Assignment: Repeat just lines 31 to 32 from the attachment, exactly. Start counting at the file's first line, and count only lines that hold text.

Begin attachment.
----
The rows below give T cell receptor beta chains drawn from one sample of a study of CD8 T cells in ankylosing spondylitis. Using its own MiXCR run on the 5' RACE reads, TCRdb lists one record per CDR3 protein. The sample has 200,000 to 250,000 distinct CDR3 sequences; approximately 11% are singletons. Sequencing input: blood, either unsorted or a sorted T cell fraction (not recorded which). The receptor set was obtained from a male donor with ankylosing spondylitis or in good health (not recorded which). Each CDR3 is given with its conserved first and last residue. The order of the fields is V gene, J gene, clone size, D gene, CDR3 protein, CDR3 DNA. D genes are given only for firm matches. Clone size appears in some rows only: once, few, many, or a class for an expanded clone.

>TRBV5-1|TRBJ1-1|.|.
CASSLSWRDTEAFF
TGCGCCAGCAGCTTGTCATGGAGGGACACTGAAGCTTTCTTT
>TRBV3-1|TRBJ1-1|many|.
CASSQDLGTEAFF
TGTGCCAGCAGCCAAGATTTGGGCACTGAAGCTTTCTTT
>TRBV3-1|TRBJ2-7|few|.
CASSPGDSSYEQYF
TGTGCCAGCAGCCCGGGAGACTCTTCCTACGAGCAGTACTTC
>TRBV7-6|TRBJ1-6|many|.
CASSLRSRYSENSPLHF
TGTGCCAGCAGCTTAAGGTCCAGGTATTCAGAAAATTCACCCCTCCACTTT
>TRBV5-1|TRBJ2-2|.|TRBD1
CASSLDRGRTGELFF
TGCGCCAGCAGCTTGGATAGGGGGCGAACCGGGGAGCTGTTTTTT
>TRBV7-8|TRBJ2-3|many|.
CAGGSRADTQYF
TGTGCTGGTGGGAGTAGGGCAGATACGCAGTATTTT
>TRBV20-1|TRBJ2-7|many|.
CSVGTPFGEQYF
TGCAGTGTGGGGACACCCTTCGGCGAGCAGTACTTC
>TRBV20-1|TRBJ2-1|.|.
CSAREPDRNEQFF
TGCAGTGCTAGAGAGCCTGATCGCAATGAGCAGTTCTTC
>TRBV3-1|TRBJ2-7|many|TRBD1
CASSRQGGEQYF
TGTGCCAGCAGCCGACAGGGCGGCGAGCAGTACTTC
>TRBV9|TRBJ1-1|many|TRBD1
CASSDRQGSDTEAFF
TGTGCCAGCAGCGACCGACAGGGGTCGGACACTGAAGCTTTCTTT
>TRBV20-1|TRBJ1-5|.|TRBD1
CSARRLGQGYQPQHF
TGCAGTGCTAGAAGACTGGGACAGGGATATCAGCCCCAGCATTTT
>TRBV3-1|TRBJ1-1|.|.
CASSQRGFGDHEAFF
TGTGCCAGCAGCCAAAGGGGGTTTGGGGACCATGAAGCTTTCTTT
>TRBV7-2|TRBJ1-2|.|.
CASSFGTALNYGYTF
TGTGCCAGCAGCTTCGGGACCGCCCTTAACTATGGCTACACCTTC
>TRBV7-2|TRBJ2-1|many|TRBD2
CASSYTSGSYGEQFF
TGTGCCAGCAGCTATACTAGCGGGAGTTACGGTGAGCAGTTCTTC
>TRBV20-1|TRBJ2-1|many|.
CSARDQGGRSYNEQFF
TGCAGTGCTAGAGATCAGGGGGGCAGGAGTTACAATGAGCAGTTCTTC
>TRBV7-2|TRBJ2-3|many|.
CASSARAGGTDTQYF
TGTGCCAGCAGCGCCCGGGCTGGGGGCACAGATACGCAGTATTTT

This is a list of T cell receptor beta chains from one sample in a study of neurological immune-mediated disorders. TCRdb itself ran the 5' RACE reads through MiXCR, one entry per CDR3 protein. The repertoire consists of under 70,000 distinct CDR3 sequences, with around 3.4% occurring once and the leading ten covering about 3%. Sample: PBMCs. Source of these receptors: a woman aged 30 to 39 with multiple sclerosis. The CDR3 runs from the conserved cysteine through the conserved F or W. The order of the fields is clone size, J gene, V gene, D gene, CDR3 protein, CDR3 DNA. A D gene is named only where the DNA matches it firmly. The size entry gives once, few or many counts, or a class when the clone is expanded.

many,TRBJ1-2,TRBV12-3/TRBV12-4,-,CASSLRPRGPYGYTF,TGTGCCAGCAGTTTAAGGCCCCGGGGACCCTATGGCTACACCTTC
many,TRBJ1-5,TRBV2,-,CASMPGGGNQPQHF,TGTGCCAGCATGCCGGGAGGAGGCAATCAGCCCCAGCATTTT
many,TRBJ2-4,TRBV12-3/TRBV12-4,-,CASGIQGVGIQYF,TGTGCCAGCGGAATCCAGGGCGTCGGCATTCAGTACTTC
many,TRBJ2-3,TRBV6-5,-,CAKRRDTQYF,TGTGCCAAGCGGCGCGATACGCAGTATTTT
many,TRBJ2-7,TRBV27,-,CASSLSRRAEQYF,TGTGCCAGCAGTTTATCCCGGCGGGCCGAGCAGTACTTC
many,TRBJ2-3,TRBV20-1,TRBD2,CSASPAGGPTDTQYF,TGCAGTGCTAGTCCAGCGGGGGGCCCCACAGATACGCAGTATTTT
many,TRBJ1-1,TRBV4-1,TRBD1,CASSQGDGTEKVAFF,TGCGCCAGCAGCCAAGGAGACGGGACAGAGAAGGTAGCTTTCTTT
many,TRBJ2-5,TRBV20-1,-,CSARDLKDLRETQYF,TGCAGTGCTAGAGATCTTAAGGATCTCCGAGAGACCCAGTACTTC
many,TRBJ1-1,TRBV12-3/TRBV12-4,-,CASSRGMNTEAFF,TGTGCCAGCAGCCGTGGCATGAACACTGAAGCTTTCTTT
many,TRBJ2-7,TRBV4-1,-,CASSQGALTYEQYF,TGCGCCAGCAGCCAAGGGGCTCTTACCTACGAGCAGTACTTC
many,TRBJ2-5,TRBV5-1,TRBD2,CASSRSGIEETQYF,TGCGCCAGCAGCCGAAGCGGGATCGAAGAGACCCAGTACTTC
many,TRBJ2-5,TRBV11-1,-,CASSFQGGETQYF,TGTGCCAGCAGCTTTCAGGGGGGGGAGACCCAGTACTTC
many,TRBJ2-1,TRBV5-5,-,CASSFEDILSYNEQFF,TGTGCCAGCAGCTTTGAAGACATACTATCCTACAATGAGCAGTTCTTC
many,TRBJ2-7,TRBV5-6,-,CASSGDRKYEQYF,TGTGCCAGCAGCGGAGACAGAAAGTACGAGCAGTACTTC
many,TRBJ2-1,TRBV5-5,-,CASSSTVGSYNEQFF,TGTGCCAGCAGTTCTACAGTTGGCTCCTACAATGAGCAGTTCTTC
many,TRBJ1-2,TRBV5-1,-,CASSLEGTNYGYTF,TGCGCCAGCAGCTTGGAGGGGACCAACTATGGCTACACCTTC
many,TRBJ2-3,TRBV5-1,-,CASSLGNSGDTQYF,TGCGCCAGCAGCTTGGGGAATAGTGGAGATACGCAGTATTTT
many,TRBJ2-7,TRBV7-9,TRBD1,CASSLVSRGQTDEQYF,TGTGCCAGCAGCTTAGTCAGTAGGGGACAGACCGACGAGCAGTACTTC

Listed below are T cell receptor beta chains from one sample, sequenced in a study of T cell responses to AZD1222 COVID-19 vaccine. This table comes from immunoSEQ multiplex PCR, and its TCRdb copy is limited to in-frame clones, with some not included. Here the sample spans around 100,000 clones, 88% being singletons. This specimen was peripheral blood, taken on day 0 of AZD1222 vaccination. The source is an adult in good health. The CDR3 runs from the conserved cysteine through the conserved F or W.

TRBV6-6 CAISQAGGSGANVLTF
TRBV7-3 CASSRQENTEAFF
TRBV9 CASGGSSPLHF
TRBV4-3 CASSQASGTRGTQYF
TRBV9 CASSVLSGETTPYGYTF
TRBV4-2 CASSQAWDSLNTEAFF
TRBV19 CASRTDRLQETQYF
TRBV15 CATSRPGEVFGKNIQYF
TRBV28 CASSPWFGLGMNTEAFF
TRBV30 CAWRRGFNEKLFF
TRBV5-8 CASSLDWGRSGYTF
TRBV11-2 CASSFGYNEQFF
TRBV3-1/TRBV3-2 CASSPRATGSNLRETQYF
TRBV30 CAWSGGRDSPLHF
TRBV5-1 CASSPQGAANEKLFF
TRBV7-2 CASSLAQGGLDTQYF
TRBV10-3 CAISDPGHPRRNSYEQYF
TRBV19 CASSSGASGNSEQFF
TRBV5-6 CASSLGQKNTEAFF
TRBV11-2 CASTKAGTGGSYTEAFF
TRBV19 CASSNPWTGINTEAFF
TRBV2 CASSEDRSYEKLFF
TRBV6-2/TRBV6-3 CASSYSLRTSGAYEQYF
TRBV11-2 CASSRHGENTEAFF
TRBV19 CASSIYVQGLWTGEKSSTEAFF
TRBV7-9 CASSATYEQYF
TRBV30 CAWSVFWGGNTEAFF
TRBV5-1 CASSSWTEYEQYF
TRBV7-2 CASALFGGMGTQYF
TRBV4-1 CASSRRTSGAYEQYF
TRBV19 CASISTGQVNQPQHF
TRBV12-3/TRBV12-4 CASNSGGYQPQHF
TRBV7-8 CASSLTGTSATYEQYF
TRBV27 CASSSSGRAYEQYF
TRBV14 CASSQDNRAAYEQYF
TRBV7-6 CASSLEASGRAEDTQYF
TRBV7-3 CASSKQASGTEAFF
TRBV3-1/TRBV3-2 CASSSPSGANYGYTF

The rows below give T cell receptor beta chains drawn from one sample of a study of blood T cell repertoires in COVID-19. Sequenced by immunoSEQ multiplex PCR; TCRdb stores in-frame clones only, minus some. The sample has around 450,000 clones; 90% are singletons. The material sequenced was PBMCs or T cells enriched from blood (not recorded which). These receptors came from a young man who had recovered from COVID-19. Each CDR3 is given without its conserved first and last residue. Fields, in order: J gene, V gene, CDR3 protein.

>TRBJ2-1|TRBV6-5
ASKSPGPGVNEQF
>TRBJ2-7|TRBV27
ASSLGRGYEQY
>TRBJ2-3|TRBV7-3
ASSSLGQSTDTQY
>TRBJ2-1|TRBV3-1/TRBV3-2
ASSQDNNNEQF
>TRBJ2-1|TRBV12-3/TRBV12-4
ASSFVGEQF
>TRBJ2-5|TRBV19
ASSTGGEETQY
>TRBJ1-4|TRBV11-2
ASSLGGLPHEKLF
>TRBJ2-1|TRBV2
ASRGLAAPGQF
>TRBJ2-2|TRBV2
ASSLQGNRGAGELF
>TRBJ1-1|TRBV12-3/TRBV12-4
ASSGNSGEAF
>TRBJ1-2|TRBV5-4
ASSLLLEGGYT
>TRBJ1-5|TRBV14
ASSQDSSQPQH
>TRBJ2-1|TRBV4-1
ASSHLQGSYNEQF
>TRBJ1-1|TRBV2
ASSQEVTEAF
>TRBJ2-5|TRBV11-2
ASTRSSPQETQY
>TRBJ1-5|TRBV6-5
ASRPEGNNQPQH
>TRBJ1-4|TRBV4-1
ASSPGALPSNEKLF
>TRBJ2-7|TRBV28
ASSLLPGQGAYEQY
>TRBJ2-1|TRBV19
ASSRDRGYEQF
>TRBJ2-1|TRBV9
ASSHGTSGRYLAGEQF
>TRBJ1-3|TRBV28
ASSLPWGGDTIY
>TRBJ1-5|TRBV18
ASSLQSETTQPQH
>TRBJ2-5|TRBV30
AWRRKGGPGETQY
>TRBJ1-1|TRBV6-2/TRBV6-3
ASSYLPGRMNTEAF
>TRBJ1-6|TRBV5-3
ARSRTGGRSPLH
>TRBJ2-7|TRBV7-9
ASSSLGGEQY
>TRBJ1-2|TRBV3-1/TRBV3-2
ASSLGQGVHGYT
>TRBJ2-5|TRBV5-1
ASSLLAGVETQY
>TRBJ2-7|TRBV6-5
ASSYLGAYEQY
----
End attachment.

TGTGCCAGCAGCGACCGACAGGGGTCGGACACTGAAGCTTTCTTT
>TRBV20-1|TRBJ1-5|.|TRBD1